Cuthbert’s triumph, coming on top of her three wins in Melbourne in 1956, gave her a unique place in Olympic history: the only athlete, male or female, to claim gold in the 100, 200 and 400 metres track events. Tony Charlton’s call for Australian television of her win in Tokyo, when he shouted, ‘My God, she’s going to win it!’, remains among the most memorable in our sporting story.
In the lead-up to Freeman’s 400 — which drew a nervous capacity crowd and one of Australian TV’s biggest ever audiences — it was as if no one expected her to fail, yet somehow she overcame this pressure with a superb, tactically brilliant run. Partly through her central role in the opening ceremony, when she lit the flame, but mostly because in winning gold she fulfilled Napoleon’s theory that ‘great men (and women) seldom fail in their most perilous enterprises,’ Freeman remains our No. 1 memory from Sydney 2000. Unless the Olympics return one day to Australia, we will never see another win to match it.
In swimming, Australia’s premier event has been the men’s 1500 metres, and among a pool of legends, perhaps two-time champion KIEREN PERKINS (1992, 1996) reigns supreme. Certainly, Perkins was cut from the same cloth as ‘Boy’ Charlton (1924) and Murray Rose (1956), and he set a standard that his successor Grant Hackett (2000, 2004) almost but didn’t quite touch. Perhaps this has a little to do with Perkins memorable win from lane eight in Atlanta, when he barely qualified for the final but still surged away to glory.
Statistics, of course, rarely tell the whole story, but sometimes they can be hard to counter. DAWN FRASER’s three golds in the 100-metres freestyle — the first swimmer, male or female, to win the same event at three Olympics — was a phenomenal achievement in itself; the third win, in Tokyo, coming in the same year in which she spent six weeks with her neck in plaster following a car accident in which her mother was killed, was epic.
No Australian, not even Our Dawn, has won more gold medals than IAN THORPE’s five, among them two of the most memorable in Olympic history: first, that famous charge down the Sydney Aquatic Centre pool to overcome Gary Hall Jr and win the 4x100m freestyle relay; and then, four years later in Athens, his glorious defeat of two champions — Holland’s Pieter van den Hoogenband and the USA’s Michael Phelps — in the 200 metres.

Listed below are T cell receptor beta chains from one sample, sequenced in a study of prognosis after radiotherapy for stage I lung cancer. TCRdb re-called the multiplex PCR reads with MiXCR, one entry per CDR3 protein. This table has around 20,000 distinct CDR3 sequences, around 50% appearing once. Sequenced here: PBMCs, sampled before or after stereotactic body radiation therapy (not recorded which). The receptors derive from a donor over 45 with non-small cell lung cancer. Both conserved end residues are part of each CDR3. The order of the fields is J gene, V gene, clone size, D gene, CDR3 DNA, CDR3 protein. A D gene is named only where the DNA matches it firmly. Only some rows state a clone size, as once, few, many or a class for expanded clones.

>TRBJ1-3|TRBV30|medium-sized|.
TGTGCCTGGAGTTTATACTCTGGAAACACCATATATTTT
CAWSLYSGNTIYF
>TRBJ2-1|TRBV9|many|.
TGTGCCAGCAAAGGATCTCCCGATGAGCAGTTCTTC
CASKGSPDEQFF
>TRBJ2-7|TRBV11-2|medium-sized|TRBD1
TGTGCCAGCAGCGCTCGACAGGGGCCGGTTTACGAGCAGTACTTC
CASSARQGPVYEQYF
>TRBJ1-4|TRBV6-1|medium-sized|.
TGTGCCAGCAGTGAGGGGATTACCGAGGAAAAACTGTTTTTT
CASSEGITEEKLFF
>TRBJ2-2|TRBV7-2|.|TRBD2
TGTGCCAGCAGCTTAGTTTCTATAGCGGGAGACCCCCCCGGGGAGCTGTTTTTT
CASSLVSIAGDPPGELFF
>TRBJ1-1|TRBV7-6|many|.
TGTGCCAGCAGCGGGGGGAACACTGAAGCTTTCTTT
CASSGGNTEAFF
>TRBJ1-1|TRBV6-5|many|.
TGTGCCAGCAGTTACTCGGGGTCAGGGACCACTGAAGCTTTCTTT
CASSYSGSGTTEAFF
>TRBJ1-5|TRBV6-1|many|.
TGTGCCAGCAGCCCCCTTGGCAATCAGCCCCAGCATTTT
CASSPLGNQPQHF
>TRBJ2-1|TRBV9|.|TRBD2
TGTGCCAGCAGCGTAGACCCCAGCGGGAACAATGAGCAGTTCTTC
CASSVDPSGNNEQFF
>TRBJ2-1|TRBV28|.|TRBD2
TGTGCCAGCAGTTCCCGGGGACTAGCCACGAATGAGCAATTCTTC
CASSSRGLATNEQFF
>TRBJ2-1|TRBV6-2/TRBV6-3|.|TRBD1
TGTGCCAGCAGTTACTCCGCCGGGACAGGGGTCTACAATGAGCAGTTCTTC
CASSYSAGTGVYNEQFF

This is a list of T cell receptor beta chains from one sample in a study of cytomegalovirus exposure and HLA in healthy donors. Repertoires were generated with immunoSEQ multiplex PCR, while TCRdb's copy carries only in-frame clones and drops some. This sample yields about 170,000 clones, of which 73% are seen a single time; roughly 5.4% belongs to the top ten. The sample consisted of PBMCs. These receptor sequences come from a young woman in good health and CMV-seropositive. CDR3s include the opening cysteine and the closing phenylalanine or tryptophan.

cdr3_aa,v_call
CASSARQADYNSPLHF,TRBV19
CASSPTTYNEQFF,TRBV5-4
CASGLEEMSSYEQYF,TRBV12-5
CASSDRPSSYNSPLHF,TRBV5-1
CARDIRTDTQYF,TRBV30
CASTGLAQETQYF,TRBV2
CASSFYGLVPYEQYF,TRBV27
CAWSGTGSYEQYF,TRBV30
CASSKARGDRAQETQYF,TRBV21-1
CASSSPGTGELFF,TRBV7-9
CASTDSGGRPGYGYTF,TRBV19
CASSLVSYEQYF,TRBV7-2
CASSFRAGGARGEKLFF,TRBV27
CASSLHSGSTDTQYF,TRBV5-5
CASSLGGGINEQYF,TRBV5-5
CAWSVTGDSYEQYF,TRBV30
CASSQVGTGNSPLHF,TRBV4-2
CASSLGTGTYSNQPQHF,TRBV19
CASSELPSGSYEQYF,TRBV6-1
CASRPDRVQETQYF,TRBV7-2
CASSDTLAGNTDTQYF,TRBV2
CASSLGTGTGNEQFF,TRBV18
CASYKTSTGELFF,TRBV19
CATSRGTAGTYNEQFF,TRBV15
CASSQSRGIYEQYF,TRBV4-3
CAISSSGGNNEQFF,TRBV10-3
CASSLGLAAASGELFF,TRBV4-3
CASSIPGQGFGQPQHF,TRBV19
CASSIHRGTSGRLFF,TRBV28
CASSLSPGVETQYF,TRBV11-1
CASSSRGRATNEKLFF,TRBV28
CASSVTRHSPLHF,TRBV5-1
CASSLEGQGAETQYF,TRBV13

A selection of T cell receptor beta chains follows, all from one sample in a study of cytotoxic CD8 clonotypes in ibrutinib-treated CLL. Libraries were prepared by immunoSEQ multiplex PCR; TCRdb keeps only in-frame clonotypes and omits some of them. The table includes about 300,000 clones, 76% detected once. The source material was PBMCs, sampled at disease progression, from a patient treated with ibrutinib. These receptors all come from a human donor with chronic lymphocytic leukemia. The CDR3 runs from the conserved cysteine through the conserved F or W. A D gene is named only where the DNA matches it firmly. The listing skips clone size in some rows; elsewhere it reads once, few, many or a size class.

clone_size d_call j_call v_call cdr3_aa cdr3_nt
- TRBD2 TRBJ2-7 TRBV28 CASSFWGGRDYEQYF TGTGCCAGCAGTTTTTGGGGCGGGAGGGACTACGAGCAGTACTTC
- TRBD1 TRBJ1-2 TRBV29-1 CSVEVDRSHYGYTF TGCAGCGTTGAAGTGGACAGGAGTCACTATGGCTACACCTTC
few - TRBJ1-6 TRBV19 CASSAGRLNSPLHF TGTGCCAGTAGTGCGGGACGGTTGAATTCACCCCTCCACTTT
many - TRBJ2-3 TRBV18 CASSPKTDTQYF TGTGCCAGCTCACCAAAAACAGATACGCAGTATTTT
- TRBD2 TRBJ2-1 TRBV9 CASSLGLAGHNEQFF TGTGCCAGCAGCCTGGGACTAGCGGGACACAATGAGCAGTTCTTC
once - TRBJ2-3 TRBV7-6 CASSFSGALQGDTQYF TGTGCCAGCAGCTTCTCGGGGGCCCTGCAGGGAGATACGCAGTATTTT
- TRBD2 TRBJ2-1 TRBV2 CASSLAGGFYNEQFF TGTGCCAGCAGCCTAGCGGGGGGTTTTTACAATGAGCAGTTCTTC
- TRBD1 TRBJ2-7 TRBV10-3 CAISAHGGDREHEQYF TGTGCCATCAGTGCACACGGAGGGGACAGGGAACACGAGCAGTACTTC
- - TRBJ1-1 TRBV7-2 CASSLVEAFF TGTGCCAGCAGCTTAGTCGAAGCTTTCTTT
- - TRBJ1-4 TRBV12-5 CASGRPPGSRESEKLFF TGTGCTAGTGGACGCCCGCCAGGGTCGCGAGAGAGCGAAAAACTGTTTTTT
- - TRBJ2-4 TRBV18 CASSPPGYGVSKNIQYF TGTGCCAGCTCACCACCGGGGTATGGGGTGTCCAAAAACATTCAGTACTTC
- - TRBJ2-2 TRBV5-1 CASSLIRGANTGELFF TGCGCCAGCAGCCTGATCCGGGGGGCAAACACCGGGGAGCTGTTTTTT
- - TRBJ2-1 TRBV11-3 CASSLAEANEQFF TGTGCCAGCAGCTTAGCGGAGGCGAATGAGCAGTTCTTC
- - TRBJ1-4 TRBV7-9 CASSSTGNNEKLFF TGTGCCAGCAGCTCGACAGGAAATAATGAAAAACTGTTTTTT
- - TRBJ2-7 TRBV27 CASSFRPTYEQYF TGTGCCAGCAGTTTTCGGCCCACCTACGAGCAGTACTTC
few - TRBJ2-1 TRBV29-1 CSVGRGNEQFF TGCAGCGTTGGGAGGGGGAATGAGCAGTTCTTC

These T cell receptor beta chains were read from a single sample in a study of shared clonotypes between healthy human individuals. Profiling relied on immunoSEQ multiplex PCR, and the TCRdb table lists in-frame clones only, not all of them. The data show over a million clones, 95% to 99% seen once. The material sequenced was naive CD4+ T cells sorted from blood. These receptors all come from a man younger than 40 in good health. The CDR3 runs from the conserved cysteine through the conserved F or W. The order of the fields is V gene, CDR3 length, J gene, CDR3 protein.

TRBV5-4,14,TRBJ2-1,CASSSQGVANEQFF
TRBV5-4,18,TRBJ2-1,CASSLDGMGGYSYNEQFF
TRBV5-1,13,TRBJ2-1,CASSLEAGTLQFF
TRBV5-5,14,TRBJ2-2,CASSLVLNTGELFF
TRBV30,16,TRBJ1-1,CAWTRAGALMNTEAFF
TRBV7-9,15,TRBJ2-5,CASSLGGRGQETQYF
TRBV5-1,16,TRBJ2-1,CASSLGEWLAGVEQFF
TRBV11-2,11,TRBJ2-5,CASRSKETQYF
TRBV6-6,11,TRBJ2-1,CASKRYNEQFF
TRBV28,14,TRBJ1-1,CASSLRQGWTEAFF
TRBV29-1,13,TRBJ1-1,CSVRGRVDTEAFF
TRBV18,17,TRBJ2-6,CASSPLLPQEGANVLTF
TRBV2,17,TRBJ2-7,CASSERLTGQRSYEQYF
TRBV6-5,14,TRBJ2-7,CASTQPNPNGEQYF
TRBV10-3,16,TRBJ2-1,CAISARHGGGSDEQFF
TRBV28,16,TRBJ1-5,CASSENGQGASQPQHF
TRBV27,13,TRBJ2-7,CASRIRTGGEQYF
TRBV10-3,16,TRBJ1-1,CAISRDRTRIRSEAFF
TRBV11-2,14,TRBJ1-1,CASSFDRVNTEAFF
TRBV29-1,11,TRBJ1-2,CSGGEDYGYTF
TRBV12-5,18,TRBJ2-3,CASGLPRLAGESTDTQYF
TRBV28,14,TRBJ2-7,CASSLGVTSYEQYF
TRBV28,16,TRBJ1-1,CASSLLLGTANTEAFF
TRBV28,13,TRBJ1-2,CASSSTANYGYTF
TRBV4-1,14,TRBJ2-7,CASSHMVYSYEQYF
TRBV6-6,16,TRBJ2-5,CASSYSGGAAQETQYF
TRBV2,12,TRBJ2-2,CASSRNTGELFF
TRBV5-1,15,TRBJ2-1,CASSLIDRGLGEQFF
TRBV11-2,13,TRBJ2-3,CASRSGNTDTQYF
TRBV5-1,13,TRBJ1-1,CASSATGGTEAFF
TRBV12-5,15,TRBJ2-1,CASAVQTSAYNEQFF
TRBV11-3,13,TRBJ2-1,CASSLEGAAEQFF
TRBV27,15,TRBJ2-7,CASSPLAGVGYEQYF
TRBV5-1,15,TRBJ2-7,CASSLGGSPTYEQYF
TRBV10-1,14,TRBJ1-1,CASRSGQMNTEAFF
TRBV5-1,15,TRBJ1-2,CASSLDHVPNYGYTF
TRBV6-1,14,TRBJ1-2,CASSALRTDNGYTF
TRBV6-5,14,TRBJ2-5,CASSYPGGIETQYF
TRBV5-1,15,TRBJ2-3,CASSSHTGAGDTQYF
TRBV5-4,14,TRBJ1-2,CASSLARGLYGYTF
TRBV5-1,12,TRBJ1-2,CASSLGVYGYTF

Better even than the ‘Thorpedo’, it is hard to argue with the sheer enormity of SHANE GOULD’s effort in Munich in 1972, when she won an Australian record five medals, three of them gold, all five in individual races. Gould was only 15 when she won her Olympic medals, and there was youthful audacity about the way she swam that rattled her American rivals, who were reduced to wearing t-shirts carrying the message ‘All that glitters is not Gould’.
Another bold Aussie was two-time Olympic single sculls champion ‘BOBBY’ PEARCE, the first Australian to successfully defend an Olympic title (1928, 1932). In the quarter-finals in Amsterdam, Pearce was so confident of victory that when a mother duck and her ducklings appeared in front of him, he merely slowed and waited for them to pass.
‘I had to lean on my oars and wait for a clear course, and all the while my opponent was pulling away to a five-length lead,’ he recalled just before his death in 1976.
Pearce recovered to win this 2000-metre race by half a minute. No Australian Olympic rower, not even the members of the celebrated ‘Oarsome Foursome’, ever approached such dominance. Similarly in cycling, no other Australian has ever obliterated a field the way RUSSELL MOCKRIDGE did at Helsinki in 1952.
Before the Games, officials insisted Mockridge pledge allegiance to the amateur ranks for two more years, but he called their bluff and eventually a compromise was reached. Old-timers couldn’t remember administrators backing down in this way, but Mockridge was a special case and he went on to claim two gold medals on the same day: the time trial by a record-breaking 1.6 seconds and then the 2000m tandem with Lionel Cox. Perhaps, among Australian riders, only Cadel Evans, 2011 Tour de France champion, and Anna Meares, who will go to Rio seeking to add to an Olympic bounty that already includes two gold medals, are entitled to be ranked with Mockridge, but that is all.
Few athletes came bolder than the late Muhammad Ali, who fighting as Cassius Clay won the Olympic light-heavyweight gold medal in 1960. To many, Ali was the greatest athlete of the 20th century. Ali himself said he was the ‘double greatest’, because, ‘Not only do I knock ’em down, I pick the round.’
Yet in Rome, over three stirring semi-final rounds, he was very fortunate to ‘beat’ an Australian, TONY MADIGAN.
Nat Fleischer, the widely respected long-time editor of the renowned US publication Ring Magazine, reported from ringside that the crowd ‘booed and hissed the decision’ to award the fight to the American. ‘Clay definitely didn’t win the fight as I saw it,’ Fleischer wrote. ‘Chalk this one up as just another of the weird, atrocious decisions that have deprived many young men of the highest honour in amateur boxing — an Olympic gold medal.’
Fleischer’s view was shared by another experienced observer, Bud Palmer, who called the fight for the American CBS TV network. Had this decision gone the other way, Tony Madigan could well have become the first Australian boxer to win Olympic gold. He’d be known to all Australians as the man who beat Ali.
He’d be one of the greatest.